We all know that cola and lemonade aren’t great for our waistline or our dental health, but our new study on rats has shed light on just how much damage sugary drinks can also do to our brain.
The changes we observed to the region of the brain that controls emotional behaviour and cognitive function were more extensive than those caused by extreme early life stress.
It is known that adverse experiences early in life, such as extreme stress or abuse, increase the risk of poor mental health and psychiatric disorders later in life.
The number of traumatic events (accidents; witnessing an injury; bereavement; natural disasters; physical, sexual and emotional abuse; domestic violence and being a victim of crime) a child is exposed to is associated with elevated concentrations of the major stress hormone, cortisol.
There is also evidence that childhood maltreatment is associated with reduced brain volume and that these changes may be linked to anxiety.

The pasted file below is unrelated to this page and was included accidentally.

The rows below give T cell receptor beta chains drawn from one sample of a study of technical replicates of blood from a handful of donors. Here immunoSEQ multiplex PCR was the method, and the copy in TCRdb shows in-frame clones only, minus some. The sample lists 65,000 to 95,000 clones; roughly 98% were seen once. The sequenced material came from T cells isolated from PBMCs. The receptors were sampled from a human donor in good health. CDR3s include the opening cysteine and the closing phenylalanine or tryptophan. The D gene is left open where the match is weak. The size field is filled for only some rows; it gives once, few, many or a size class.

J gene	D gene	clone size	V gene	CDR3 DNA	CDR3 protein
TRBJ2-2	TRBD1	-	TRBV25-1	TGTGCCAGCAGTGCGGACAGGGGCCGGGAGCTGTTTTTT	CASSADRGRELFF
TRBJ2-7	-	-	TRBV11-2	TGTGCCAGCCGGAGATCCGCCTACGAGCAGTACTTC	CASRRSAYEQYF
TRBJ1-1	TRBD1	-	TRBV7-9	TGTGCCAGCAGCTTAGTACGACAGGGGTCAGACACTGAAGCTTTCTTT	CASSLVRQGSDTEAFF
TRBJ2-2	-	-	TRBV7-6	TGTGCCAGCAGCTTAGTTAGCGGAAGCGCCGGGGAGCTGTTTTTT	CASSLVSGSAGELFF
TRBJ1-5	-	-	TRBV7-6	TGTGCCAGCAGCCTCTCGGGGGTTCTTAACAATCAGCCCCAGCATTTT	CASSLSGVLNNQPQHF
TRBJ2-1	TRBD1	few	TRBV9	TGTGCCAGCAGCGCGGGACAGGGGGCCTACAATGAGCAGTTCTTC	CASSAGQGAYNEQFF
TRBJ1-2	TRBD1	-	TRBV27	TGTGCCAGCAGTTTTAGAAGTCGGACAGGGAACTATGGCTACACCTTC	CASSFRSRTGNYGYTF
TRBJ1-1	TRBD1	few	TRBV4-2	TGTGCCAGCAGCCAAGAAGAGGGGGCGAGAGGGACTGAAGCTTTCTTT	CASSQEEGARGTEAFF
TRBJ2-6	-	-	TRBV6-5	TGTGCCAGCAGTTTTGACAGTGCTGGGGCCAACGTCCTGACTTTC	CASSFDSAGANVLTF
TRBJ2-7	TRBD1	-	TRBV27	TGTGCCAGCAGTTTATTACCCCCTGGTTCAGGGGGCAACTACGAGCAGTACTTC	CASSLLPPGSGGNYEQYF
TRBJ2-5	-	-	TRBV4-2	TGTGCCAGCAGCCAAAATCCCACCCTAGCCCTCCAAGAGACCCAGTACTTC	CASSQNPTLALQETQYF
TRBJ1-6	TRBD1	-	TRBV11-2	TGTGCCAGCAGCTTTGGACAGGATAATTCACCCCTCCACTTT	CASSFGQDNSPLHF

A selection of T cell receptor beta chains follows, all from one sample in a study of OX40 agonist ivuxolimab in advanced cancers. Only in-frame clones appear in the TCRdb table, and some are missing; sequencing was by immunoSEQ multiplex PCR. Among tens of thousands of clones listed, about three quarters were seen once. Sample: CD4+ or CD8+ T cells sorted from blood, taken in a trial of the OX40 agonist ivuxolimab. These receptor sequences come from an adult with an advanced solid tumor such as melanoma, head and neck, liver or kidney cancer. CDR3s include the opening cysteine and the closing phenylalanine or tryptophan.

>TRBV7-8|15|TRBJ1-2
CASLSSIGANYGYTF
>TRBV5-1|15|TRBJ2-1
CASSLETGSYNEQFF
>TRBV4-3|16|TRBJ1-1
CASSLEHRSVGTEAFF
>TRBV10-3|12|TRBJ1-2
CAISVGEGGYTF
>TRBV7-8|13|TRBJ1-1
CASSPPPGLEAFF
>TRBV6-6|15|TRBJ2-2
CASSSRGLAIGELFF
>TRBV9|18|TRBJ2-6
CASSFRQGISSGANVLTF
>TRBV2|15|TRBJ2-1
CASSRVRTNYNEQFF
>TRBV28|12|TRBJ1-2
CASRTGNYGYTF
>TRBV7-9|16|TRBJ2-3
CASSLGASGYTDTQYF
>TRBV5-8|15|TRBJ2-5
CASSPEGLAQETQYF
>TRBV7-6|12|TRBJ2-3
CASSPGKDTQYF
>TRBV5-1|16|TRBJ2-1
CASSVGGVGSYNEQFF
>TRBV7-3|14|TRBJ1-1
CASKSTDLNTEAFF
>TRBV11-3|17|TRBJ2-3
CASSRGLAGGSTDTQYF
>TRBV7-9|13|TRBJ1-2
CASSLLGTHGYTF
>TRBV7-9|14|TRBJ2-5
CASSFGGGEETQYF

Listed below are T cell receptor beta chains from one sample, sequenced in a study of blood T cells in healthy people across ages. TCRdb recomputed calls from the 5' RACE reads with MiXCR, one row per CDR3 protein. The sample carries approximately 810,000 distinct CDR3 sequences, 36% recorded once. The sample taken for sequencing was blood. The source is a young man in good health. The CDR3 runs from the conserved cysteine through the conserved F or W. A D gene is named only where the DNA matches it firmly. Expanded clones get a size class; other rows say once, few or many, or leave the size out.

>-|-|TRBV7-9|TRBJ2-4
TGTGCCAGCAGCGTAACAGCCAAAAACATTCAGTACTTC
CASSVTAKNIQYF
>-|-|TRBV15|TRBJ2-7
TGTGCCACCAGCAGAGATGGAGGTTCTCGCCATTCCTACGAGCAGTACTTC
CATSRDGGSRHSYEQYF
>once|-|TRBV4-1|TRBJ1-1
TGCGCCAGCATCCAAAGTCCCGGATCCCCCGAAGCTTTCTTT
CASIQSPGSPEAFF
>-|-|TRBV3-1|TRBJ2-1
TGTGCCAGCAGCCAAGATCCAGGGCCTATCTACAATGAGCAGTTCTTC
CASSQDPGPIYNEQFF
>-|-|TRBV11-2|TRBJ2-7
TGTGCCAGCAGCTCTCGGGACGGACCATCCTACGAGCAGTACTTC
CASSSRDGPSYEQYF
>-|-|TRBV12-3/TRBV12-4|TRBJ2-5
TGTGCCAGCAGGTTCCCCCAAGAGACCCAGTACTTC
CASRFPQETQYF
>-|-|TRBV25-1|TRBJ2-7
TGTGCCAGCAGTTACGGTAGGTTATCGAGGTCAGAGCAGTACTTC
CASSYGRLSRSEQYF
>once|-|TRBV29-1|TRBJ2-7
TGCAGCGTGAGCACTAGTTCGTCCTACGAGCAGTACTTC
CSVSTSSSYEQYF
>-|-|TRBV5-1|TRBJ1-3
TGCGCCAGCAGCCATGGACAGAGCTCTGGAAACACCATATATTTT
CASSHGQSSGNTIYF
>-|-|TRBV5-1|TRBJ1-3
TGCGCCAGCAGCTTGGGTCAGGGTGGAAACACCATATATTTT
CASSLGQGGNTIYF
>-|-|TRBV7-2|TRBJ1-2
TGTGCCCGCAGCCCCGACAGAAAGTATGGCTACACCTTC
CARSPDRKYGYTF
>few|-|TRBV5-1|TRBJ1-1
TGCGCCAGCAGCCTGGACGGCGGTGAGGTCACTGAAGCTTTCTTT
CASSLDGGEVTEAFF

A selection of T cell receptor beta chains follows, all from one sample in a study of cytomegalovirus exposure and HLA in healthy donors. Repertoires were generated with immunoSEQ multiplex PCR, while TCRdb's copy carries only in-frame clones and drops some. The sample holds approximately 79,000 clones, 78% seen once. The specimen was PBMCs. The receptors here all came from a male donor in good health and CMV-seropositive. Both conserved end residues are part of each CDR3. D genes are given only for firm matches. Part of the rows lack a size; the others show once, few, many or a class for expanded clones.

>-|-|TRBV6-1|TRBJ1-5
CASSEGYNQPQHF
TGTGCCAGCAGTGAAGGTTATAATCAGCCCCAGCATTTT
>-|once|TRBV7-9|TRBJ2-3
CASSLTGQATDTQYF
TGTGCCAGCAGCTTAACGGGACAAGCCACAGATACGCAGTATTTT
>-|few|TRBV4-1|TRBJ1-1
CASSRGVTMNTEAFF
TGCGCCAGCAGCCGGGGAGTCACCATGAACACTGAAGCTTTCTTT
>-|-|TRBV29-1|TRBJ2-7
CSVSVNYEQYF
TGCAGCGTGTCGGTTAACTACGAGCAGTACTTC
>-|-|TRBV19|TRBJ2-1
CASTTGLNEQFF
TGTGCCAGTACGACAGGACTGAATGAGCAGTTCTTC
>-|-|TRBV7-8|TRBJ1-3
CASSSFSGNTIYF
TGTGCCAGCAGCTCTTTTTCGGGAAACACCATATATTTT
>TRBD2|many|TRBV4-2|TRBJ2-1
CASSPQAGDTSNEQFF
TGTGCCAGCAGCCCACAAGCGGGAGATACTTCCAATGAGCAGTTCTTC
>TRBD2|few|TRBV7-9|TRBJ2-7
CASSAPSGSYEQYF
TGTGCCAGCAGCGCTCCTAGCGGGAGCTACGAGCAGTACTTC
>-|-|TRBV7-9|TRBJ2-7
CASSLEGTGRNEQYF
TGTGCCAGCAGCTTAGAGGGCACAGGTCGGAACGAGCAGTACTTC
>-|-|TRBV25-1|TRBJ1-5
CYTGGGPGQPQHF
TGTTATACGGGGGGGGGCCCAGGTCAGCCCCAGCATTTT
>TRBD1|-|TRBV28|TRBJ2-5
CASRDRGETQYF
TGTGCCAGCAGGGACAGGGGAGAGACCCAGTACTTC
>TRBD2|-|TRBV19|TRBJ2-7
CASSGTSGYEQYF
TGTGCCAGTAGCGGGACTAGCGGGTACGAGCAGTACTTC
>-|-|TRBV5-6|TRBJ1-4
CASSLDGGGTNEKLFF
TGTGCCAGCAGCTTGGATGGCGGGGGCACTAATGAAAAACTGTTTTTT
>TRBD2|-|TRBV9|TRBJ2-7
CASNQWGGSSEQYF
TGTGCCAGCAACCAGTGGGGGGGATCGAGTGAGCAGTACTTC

Looking at rats, we examined whether the impact of early life stress on the brain was exacerbated by drinking high volumes of sugary drinks after weaning.
[...] We found that chronic consumption of sugar in rats who were not stressed produced similar changes in the hippocampus as seen in the rats who were stressed but not drinking sugar. Early life stress exposure or sugar drinking led to lower expression of the receptor that binds the major stress hormone cortisol, which may affect the ability to recover from exposure to a stressful situation.
[...] The changes in the brain induced by sugar are of great concern given the high consumption of sugar-sweetened beverages, with particularly high consumption in children aged nine to 16 years. If similar processes are at play in humans to what was found in our rat study, reducing the consumption of sugar across the community is important.
The fact that drinking sugar or exposure to early life stress reduced the expression of genes critical for brain development and growth is of great concern. While it is impossible to perform such studies in humans, the brain circuits controlling stress responses and feeding are conserved across species.Quite troubling. I'm glad we decided to simply not have soda in the house when we adopted our kids. If it's not in the cupboard, it can't be consumed.
Sure, they still drink sodas on the occasional night out, but in much more limited quantities.
From Raw Story.